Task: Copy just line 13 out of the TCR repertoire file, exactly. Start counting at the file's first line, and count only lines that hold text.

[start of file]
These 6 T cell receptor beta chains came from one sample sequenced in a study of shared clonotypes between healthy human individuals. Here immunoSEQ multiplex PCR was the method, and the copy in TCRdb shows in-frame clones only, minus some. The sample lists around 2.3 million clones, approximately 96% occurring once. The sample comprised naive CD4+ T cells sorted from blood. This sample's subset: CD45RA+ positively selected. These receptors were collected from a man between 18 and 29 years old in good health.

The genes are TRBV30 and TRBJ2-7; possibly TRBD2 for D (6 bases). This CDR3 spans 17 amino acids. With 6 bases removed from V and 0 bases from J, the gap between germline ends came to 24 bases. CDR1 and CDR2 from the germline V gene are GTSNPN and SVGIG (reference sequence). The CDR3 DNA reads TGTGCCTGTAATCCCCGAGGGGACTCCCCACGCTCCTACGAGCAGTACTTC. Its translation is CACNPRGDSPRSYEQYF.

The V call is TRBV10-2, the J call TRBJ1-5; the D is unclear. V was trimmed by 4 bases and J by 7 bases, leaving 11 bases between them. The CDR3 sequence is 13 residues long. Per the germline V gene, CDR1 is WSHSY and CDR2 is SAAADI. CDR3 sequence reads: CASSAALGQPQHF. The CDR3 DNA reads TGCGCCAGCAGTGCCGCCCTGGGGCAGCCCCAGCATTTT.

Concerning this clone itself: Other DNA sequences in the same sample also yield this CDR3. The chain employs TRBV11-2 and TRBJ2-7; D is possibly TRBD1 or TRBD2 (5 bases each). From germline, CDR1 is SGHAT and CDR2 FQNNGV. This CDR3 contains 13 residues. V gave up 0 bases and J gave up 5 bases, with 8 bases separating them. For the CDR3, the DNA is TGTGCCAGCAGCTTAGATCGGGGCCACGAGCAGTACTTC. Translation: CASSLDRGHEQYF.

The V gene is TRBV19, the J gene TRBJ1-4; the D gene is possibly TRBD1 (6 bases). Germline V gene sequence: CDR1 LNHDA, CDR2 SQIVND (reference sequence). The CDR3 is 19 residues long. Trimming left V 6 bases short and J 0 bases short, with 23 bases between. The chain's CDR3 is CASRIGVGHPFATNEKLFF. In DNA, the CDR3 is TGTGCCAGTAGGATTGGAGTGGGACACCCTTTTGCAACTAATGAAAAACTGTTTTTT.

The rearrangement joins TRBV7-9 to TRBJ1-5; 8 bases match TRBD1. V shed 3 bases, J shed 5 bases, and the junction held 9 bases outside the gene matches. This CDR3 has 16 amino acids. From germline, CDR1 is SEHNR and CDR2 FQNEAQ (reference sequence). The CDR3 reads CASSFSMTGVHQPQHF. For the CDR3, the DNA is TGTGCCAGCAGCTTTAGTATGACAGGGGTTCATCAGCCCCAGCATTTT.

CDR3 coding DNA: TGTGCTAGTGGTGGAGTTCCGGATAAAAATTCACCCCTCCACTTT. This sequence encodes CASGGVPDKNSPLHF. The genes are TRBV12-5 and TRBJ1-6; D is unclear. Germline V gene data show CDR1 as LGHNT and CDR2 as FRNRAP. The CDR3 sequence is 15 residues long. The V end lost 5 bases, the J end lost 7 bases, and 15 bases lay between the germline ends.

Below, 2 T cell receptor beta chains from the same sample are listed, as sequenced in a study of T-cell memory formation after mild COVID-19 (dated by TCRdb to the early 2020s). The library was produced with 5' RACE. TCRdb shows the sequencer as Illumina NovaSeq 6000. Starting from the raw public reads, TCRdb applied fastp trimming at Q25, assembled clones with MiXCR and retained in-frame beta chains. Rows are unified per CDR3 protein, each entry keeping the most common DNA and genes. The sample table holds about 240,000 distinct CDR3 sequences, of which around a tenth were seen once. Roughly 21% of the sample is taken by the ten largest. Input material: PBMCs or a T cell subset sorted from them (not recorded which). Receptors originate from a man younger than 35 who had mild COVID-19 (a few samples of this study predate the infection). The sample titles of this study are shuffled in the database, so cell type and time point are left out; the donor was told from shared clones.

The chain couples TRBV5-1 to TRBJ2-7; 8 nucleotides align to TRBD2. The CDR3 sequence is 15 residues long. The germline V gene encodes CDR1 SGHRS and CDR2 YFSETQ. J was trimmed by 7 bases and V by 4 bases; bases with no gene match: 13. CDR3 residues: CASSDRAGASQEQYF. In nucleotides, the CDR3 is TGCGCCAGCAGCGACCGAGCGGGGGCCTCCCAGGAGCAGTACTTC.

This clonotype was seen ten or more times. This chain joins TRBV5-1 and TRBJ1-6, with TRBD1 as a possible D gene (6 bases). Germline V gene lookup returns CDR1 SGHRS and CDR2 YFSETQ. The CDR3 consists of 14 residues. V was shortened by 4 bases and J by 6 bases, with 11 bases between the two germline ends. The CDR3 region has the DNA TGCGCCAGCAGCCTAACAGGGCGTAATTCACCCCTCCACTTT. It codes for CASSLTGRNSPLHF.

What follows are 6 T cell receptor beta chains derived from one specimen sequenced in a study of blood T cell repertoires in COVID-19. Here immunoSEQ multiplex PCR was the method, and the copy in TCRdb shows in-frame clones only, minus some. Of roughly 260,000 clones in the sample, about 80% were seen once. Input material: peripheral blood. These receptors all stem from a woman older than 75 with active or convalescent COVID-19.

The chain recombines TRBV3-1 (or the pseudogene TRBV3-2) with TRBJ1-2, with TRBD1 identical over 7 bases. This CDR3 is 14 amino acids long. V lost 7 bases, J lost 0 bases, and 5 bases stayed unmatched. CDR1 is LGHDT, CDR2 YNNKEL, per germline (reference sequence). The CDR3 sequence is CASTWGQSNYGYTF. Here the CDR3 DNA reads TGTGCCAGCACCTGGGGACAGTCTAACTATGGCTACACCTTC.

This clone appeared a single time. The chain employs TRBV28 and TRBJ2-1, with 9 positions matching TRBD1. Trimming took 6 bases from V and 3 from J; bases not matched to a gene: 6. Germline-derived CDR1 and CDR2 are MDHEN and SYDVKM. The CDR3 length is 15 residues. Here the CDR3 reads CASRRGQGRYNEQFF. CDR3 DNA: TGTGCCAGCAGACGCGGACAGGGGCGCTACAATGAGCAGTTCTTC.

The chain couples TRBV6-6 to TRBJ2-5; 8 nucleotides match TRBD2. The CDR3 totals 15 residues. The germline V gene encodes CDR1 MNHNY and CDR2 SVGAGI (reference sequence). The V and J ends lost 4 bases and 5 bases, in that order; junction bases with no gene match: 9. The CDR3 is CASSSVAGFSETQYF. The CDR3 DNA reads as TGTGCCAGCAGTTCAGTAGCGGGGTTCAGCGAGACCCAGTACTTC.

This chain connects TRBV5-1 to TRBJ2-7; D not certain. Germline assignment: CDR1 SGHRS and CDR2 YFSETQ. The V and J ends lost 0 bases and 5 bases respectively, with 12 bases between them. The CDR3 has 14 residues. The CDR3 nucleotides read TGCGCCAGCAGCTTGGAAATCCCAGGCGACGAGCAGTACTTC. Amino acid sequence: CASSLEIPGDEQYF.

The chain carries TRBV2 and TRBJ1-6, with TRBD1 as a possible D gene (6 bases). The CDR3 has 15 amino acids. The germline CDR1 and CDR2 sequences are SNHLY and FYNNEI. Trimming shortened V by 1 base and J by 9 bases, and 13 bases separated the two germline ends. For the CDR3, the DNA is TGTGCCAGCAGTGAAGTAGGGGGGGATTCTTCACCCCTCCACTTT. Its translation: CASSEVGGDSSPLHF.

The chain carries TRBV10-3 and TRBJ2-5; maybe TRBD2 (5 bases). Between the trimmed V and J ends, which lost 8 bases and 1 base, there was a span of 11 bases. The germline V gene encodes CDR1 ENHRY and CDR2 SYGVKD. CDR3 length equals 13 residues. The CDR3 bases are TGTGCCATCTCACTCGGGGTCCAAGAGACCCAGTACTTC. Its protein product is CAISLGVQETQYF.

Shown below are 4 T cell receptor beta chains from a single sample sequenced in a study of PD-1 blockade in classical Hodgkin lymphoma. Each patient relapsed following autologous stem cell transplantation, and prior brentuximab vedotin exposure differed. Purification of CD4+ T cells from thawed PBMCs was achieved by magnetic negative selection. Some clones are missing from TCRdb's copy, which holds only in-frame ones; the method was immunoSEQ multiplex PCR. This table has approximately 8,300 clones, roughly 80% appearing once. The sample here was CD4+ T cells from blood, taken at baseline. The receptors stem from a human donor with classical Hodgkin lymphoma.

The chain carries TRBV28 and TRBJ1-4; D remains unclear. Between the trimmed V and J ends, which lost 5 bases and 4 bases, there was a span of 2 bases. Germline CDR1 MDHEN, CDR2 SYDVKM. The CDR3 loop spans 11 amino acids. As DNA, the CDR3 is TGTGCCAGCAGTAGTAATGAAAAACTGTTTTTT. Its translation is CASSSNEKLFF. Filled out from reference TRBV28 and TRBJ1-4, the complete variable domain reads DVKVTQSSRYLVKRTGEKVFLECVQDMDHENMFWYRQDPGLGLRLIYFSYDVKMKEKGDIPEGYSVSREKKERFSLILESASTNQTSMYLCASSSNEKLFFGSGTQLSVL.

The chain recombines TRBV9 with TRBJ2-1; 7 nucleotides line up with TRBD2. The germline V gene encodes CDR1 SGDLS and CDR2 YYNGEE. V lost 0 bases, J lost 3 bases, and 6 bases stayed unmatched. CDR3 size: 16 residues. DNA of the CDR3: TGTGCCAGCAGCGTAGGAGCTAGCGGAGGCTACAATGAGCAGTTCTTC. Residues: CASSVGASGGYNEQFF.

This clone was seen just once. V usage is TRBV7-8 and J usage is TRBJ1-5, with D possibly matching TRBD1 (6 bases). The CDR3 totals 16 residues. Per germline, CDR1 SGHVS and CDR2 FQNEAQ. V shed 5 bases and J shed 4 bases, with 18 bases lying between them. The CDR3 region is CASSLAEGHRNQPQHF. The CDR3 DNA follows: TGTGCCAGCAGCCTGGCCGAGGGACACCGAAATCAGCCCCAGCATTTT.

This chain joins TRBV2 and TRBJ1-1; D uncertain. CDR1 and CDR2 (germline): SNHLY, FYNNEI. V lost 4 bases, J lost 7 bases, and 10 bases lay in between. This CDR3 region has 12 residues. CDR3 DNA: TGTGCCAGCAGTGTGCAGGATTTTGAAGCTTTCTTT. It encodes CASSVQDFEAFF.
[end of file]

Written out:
This clone appeared a single time. The chain employs TRBV28 and TRBJ2-1, with 9 positions matching TRBD1. Trimming took 6 bases from V and 3 from J; bases not matched to a gene: 6. Germline-derived CDR1 and CDR2 are MDHEN and SYDVKM. The CDR3 length is 15 residues. Here the CDR3 reads CASRRGQGRYNEQFF. CDR3 DNA: TGTGCCAGCAGACGCGGACAGGGGCGCTACAATGAGCAGTTCTTC.